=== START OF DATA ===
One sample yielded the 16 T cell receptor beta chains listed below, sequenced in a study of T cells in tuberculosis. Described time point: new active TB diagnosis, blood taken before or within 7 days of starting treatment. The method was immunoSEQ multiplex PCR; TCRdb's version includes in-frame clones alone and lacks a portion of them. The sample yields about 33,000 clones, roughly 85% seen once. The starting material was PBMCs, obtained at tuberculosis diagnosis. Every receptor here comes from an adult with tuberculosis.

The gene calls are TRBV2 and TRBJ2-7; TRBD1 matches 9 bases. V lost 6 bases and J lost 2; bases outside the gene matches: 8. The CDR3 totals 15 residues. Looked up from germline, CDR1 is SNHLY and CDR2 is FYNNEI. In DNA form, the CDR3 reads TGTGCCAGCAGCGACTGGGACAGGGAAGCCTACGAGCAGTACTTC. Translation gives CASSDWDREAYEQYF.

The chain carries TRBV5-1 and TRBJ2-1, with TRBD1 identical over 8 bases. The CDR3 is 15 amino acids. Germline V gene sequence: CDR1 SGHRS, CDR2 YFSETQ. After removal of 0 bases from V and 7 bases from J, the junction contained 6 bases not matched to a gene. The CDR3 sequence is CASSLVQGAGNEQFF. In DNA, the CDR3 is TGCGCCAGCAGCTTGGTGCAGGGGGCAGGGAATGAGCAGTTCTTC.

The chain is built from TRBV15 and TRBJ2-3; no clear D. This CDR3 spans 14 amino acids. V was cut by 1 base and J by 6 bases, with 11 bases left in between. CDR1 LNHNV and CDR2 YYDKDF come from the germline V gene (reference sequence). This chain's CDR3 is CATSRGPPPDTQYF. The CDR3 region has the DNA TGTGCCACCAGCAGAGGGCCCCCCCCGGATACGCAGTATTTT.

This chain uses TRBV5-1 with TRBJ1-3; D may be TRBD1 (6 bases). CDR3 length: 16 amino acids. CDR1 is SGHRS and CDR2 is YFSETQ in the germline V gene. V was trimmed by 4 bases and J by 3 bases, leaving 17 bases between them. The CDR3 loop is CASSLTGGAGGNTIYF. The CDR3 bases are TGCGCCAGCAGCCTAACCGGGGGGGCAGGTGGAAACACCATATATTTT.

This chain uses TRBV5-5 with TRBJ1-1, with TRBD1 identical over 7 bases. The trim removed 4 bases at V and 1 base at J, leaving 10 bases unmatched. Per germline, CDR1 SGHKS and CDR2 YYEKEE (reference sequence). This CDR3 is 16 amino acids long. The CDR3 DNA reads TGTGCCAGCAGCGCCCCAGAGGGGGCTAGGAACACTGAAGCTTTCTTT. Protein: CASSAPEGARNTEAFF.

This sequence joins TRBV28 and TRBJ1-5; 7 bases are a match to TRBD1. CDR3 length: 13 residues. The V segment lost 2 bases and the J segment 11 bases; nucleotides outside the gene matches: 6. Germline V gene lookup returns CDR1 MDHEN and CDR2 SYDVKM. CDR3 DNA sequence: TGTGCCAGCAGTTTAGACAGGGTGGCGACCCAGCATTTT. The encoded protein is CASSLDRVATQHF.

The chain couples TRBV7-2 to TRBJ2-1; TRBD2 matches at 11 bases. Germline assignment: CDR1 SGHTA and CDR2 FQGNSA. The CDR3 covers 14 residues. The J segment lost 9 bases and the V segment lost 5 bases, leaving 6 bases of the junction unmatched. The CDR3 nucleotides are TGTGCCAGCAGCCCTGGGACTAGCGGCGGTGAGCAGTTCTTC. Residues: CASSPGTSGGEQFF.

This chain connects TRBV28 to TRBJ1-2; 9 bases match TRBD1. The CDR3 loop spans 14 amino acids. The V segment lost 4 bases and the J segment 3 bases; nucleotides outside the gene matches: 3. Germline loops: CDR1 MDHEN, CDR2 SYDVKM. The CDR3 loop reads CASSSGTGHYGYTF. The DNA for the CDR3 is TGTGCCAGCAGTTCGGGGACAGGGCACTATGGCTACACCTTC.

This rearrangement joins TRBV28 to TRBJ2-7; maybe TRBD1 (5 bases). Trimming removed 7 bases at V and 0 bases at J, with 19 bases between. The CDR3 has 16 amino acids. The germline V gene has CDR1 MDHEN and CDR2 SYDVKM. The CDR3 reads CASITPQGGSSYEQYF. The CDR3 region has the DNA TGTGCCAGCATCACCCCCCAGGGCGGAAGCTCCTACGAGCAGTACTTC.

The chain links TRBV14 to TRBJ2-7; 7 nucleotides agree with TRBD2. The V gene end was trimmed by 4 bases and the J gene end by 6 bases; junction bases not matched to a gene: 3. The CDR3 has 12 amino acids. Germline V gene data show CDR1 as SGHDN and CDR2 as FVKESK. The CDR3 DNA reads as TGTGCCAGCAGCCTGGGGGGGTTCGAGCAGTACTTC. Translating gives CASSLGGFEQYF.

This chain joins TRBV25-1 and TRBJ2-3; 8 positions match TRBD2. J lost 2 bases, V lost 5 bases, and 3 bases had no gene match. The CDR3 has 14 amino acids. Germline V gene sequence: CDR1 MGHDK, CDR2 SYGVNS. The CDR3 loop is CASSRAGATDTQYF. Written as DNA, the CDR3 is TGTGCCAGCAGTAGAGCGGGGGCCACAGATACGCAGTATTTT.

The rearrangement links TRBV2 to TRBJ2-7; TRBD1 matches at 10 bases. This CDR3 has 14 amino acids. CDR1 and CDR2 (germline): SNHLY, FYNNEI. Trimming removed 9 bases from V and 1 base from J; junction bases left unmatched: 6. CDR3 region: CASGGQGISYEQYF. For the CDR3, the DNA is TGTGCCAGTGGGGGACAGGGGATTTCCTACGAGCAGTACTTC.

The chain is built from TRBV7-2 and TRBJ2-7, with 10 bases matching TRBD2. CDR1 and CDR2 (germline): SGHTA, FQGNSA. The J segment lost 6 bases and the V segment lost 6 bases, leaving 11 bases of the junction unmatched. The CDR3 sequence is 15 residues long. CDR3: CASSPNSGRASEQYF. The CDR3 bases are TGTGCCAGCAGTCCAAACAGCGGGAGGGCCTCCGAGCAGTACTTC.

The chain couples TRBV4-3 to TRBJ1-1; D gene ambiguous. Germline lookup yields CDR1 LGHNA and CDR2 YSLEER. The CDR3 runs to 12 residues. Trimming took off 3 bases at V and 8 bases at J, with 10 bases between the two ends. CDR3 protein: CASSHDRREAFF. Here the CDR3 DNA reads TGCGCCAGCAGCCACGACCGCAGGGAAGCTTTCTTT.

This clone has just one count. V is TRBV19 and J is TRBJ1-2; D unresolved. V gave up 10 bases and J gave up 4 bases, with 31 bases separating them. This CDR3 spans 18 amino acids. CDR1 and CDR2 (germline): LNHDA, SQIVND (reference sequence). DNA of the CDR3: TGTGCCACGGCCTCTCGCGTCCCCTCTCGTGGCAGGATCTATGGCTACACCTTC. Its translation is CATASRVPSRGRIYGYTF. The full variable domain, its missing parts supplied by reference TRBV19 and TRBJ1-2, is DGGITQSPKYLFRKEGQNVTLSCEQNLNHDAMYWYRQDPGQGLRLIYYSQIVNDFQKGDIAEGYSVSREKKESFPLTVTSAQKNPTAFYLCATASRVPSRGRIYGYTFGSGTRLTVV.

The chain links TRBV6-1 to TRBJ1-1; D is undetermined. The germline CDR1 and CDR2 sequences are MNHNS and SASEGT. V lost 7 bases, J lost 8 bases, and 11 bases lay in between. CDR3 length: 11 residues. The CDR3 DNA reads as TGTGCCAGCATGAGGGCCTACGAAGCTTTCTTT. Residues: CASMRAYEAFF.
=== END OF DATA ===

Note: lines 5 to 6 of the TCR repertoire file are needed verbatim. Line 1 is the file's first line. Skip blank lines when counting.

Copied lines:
This chain uses TRBV5-1 with TRBJ1-3; D may be TRBD1 (6 bases). CDR3 length: 16 amino acids. CDR1 is SGHRS and CDR2 is YFSETQ in the germline V gene. V was trimmed by 4 bases and J by 3 bases, leaving 17 bases between them. The CDR3 loop is CASSLTGGAGGNTIYF. The CDR3 bases are TGCGCCAGCAGCCTAACCGGGGGGGCAGGTGGAAACACCATATATTTT.

This chain uses TRBV5-5 with TRBJ1-1, with TRBD1 identical over 7 bases. The trim removed 4 bases at V and 1 base at J, leaving 10 bases unmatched. Per germline, CDR1 SGHKS and CDR2 YYEKEE (reference sequence). This CDR3 is 16 amino acids long. The CDR3 DNA reads TGTGCCAGCAGCGCCCCAGAGGGGGCTAGGAACACTGAAGCTTTCTTT. Protein: CASSAPEGARNTEAFF.